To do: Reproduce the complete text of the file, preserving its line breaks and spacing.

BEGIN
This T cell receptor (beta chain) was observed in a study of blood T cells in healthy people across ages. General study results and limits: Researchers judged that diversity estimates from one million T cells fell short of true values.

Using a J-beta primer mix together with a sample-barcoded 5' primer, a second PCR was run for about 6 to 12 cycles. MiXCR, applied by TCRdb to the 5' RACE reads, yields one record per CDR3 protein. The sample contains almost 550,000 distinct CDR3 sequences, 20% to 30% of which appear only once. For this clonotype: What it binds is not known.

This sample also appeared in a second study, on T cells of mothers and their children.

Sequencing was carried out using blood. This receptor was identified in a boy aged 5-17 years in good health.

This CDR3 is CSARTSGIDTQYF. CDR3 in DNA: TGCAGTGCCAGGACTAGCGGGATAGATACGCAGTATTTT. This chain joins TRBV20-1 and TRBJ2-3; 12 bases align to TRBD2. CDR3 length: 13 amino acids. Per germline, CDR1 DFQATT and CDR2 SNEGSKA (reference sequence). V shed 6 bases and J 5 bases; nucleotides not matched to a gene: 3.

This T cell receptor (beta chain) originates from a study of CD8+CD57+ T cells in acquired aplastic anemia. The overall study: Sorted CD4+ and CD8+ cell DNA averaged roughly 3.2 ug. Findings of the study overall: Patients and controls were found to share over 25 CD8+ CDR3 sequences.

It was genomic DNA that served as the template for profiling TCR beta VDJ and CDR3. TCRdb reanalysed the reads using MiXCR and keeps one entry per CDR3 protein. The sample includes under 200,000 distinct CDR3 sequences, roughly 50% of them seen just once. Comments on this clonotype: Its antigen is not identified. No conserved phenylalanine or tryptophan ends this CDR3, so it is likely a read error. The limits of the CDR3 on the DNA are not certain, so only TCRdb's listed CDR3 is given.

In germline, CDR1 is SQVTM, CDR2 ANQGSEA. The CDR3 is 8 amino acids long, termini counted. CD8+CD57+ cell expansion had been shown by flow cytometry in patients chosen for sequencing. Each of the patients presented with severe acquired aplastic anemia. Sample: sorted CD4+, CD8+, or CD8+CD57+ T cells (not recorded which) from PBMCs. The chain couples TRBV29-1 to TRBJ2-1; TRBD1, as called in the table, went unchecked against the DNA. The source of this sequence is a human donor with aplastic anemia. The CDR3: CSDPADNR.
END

This T cell receptor (beta chain) was observed in a study of blood T cells in healthy people across ages. General study results and limits: Researchers judged that diversity estimates from one million T cells fell short of true values.

Using a J-beta primer mix together with a sample-barcoded 5' primer, a second PCR was run for about 6 to 12 cycles. MiXCR, applied by TCRdb to the 5' RACE reads, yields one record per CDR3 protein. The sample contains almost 550,000 distinct CDR3 sequences, 20% to 30% of which appear only once. For this clonotype: What it binds is not known.

This sample also appeared in a second study, on T cells of mothers and their children.

Sequencing was carried out using blood. This receptor was identified in a boy aged 5-17 years in good health.

This CDR3 is CSARTSGIDTQYF. CDR3 in DNA: TGCAGTGCCAGGACTAGCGGGATAGATACGCAGTATTTT. This chain joins TRBV20-1 and TRBJ2-3; 12 bases align to TRBD2. CDR3 length: 13 amino acids. Per germline, CDR1 DFQATT and CDR2 SNEGSKA (reference sequence). V shed 6 bases and J 5 bases; nucleotides not matched to a gene: 3.

This T cell receptor (beta chain) originates from a study of CD8+CD57+ T cells in acquired aplastic anemia. The overall study: Sorted CD4+ and CD8+ cell DNA averaged roughly 3.2 ug. Findings of the study overall: Patients and controls were found to share over 25 CD8+ CDR3 sequences.

It was genomic DNA that served as the template for profiling TCR beta VDJ and CDR3. TCRdb reanalysed the reads using MiXCR and keeps one entry per CDR3 protein. The sample includes under 200,000 distinct CDR3 sequences, roughly 50% of them seen just once. Comments on this clonotype: Its antigen is not identified. No conserved phenylalanine or tryptophan ends this CDR3, so it is likely a read error. The limits of the CDR3 on the DNA are not certain, so only TCRdb's listed CDR3 is given.

In germline, CDR1 is SQVTM, CDR2 ANQGSEA. The CDR3 is 8 amino acids long, termini counted. CD8+CD57+ cell expansion had been shown by flow cytometry in patients chosen for sequencing. Each of the patients presented with severe acquired aplastic anemia. Sample: sorted CD4+, CD8+, or CD8+CD57+ T cells (not recorded which) from PBMCs. The chain couples TRBV29-1 to TRBJ2-1; TRBD1, as called in the table, went unchecked against the DNA. The source of this sequence is a human donor with aplastic anemia. The CDR3: CSDPADNR.